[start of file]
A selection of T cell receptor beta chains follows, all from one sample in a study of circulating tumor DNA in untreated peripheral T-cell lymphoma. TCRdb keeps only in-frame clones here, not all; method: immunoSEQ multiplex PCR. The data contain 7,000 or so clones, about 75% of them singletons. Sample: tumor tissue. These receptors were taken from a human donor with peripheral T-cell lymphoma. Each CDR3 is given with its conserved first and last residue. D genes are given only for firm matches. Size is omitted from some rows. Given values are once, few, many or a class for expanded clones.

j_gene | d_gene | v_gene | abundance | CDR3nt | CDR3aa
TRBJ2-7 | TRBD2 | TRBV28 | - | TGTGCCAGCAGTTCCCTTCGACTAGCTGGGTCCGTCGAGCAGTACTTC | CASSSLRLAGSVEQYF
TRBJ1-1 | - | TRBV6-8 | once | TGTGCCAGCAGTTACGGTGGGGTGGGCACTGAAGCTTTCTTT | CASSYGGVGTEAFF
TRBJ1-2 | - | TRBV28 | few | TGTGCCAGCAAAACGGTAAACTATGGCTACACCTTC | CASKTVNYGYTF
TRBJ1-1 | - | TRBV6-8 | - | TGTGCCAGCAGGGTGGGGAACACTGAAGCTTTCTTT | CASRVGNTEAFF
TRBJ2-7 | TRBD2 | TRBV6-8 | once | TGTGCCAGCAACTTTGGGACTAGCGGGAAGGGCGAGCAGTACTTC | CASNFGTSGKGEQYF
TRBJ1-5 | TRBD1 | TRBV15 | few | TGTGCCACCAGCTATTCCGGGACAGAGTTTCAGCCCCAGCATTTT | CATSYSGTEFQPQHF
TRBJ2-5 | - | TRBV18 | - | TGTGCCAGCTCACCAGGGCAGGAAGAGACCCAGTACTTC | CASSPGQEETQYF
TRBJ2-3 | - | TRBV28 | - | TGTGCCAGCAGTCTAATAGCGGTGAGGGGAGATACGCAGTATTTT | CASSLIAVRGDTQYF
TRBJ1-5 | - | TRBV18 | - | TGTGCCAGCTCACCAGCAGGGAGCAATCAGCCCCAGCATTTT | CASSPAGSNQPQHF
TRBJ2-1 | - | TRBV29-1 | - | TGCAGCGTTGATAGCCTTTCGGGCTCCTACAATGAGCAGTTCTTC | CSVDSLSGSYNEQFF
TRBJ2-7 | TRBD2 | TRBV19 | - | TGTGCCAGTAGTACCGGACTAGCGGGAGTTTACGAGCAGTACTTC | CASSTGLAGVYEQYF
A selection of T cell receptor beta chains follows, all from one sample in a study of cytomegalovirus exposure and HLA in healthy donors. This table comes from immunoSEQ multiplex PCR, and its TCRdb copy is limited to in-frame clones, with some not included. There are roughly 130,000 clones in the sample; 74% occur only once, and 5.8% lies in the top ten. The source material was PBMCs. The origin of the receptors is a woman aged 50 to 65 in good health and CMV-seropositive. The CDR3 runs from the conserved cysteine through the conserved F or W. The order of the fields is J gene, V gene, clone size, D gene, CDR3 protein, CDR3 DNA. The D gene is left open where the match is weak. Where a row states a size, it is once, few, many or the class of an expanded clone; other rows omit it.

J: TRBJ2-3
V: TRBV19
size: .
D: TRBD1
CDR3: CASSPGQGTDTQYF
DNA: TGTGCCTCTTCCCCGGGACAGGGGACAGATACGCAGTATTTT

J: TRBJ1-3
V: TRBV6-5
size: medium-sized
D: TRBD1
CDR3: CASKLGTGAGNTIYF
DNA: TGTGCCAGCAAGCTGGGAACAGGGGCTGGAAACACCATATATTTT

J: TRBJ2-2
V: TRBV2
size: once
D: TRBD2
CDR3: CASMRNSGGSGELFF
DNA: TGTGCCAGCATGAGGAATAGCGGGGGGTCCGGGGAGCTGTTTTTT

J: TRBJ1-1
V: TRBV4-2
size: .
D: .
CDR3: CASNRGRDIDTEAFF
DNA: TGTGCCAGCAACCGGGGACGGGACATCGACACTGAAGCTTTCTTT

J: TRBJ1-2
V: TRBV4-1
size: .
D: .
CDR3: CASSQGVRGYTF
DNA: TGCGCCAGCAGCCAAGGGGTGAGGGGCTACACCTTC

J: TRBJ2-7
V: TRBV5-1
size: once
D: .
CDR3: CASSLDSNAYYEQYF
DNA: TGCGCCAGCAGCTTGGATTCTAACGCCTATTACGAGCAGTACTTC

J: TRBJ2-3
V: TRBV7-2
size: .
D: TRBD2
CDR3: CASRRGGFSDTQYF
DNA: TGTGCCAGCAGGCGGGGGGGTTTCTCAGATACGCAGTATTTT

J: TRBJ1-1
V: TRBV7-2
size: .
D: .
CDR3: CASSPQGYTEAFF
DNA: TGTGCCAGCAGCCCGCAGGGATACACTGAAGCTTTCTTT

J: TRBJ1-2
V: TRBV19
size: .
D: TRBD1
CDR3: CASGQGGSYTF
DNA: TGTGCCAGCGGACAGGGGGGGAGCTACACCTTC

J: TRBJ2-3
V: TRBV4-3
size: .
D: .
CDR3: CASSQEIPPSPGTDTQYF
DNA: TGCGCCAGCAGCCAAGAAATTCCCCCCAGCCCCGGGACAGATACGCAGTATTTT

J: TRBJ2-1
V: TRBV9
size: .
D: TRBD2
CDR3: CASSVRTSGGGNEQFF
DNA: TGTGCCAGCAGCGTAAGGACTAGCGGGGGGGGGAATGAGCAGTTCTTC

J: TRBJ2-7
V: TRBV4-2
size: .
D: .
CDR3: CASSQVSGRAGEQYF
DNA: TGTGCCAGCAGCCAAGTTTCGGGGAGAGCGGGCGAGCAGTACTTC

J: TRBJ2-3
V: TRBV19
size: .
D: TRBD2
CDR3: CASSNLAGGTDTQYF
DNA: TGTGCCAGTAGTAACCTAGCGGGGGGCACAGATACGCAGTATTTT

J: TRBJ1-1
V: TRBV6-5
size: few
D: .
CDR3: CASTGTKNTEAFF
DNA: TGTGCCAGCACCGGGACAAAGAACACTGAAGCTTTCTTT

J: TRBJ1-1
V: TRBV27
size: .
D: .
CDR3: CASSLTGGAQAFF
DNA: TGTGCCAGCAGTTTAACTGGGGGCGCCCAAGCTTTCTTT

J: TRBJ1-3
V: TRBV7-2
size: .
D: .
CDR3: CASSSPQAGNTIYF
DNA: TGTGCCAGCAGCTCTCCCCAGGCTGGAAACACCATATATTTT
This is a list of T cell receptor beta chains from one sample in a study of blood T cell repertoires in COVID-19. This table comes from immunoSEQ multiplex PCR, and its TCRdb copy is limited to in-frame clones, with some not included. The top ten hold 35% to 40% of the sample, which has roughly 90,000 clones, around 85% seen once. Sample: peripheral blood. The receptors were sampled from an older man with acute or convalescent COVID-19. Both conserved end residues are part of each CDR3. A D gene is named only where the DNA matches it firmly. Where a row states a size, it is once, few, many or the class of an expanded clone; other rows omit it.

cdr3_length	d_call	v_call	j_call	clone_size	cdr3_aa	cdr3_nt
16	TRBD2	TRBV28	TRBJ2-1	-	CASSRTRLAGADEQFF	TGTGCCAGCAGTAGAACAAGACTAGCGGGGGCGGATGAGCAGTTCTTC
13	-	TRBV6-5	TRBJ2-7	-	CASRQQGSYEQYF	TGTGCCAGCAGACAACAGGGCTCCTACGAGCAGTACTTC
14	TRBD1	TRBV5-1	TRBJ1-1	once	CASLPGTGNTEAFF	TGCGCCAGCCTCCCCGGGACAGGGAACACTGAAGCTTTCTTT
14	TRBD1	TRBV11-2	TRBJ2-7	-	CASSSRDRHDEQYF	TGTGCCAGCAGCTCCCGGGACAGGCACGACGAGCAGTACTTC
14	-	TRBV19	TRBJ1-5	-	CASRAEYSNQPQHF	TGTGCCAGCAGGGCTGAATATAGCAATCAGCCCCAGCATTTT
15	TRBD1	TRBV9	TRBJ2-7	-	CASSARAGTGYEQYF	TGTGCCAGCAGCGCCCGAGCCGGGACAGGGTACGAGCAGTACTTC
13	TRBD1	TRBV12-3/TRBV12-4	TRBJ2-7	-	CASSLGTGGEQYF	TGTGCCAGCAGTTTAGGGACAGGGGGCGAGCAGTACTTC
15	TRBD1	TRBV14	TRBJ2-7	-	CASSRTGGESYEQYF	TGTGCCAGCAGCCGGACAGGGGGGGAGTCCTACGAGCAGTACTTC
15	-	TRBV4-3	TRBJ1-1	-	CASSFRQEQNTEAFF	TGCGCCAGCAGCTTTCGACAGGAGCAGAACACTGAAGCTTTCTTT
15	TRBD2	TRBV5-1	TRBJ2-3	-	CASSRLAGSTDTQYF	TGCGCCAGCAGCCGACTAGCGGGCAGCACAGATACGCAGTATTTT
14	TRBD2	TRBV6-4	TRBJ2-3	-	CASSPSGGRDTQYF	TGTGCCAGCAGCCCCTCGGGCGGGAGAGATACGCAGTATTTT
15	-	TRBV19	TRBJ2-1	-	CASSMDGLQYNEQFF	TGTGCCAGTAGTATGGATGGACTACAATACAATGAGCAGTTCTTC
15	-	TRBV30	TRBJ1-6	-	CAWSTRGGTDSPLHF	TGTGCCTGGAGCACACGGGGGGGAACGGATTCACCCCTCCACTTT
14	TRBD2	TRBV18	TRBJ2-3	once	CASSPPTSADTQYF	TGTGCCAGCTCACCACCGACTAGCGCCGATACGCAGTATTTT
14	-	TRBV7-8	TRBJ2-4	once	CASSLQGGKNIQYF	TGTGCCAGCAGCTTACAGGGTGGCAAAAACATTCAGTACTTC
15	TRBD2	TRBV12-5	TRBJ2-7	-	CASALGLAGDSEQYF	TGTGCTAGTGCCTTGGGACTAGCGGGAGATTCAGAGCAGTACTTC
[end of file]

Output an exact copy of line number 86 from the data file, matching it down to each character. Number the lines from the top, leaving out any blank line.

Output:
DNA: TGTGCCAGCAGCCAAGTTTCGGGGAGAGCGGGCGAGCAGTACTTC